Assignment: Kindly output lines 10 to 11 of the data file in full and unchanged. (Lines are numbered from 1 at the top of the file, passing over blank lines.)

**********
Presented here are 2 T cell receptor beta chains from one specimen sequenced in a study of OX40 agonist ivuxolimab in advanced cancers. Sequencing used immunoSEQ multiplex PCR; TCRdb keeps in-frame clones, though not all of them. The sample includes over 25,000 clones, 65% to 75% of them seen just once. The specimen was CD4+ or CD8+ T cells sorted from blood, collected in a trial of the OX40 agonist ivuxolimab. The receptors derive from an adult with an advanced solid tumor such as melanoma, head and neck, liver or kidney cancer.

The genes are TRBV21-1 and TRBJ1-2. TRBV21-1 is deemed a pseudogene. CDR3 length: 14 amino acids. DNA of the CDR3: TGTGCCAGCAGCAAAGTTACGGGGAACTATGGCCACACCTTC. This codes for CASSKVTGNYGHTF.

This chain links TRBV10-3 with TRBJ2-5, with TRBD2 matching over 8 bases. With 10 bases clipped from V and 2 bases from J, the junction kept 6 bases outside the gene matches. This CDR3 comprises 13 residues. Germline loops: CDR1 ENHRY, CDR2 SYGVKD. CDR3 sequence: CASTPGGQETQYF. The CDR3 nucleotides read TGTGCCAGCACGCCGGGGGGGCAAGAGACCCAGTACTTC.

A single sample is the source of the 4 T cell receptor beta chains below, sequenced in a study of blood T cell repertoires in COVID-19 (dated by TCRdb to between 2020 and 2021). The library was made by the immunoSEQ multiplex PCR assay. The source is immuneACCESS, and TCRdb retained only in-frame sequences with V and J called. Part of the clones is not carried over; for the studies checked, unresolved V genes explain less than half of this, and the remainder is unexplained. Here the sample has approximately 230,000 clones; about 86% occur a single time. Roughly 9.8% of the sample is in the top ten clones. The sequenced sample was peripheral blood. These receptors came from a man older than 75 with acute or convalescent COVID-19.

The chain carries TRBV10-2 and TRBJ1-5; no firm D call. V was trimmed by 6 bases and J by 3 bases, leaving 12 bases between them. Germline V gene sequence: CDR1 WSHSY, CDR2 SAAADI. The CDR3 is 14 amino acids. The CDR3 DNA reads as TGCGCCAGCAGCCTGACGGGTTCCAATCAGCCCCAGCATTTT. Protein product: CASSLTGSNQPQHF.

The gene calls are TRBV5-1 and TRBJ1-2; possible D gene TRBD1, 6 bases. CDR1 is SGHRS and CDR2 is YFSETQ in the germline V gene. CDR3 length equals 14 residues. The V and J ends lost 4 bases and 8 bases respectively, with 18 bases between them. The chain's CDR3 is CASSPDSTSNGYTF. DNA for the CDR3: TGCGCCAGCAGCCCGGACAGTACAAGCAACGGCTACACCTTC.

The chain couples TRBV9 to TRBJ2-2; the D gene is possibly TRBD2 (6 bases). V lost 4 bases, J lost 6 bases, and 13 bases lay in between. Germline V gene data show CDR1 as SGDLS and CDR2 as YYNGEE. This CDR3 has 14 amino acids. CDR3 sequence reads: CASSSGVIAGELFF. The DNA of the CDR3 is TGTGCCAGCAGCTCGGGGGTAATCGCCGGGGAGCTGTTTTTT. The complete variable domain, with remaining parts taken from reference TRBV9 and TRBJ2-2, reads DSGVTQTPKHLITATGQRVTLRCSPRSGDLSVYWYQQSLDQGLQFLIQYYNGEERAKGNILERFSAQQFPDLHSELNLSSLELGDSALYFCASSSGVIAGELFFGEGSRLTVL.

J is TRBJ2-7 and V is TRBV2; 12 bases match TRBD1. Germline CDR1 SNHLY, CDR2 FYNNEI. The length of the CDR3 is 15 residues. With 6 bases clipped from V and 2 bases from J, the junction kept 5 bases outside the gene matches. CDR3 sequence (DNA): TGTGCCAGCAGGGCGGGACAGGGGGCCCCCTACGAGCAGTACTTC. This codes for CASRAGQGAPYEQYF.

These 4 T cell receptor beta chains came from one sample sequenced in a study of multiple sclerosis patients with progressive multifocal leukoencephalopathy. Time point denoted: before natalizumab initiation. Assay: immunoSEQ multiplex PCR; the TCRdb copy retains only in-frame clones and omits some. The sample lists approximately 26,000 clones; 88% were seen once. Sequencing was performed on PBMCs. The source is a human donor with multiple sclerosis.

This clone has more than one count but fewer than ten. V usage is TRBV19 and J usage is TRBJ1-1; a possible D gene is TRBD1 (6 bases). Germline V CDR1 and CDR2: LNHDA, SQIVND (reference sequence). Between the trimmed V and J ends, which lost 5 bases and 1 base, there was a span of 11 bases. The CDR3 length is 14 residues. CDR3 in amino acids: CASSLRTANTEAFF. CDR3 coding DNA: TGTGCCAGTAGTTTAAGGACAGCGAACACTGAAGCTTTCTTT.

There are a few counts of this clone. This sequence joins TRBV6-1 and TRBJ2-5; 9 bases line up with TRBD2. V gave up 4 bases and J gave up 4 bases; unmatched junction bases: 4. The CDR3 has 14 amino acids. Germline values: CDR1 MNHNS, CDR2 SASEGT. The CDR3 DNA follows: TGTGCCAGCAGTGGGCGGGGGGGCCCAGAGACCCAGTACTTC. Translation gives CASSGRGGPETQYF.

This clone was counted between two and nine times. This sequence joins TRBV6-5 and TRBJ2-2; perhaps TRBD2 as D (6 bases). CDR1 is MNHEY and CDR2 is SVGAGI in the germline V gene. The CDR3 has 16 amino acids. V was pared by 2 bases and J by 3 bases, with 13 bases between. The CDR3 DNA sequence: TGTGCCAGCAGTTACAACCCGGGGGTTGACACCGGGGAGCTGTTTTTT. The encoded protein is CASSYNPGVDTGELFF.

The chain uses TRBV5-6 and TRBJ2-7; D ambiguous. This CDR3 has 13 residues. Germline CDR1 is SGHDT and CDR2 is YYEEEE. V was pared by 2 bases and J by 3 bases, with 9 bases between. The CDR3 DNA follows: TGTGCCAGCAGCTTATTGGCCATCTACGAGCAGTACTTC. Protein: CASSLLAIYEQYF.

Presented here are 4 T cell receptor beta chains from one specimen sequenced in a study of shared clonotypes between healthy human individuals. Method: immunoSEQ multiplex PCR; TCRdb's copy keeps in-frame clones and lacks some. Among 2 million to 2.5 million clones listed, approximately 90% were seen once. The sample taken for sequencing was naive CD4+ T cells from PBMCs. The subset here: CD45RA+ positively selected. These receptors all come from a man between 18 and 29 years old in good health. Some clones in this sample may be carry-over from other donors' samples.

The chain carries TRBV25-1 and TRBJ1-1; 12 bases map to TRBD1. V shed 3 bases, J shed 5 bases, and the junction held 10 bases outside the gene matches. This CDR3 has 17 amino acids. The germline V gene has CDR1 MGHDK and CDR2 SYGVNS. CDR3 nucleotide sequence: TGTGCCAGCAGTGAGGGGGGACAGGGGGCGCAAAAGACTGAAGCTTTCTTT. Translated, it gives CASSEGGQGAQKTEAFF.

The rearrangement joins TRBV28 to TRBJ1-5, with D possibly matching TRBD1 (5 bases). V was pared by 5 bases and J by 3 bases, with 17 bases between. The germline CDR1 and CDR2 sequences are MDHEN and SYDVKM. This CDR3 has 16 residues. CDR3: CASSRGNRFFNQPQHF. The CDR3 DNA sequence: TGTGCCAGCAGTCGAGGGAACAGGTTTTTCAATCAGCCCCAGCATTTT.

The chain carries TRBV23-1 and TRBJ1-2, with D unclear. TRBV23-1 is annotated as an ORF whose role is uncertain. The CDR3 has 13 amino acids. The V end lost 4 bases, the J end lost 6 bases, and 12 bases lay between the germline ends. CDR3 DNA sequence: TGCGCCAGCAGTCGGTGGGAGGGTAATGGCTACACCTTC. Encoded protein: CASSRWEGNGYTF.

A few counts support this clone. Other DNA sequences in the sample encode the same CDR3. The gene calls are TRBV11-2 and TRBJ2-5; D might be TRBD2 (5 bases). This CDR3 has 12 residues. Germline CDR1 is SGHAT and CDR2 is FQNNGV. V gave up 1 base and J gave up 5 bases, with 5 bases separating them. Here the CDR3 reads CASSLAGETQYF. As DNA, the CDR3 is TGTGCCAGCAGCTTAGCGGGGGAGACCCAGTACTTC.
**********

This clone has more than one count but fewer than ten. V usage is TRBV19 and J usage is TRBJ1-1; a possible D gene is TRBD1 (6 bases). Germline V CDR1 and CDR2: LNHDA, SQIVND (reference sequence). Between the trimmed V and J ends, which lost 5 bases and 1 base, there was a span of 11 bases. The CDR3 length is 14 residues. CDR3 in amino acids: CASSLRTANTEAFF. CDR3 coding DNA: TGTGCCAGTAGTTTAAGGACAGCGAACACTGAAGCTTTCTTT.

There are a few counts of this clone. This sequence joins TRBV6-1 and TRBJ2-5; 9 bases line up with TRBD2. V gave up 4 bases and J gave up 4 bases; unmatched junction bases: 4. The CDR3 has 14 amino acids. Germline values: CDR1 MNHNS, CDR2 SASEGT. The CDR3 DNA follows: TGTGCCAGCAGTGGGCGGGGGGGCCCAGAGACCCAGTACTTC. Translation gives CASSGRGGPETQYF.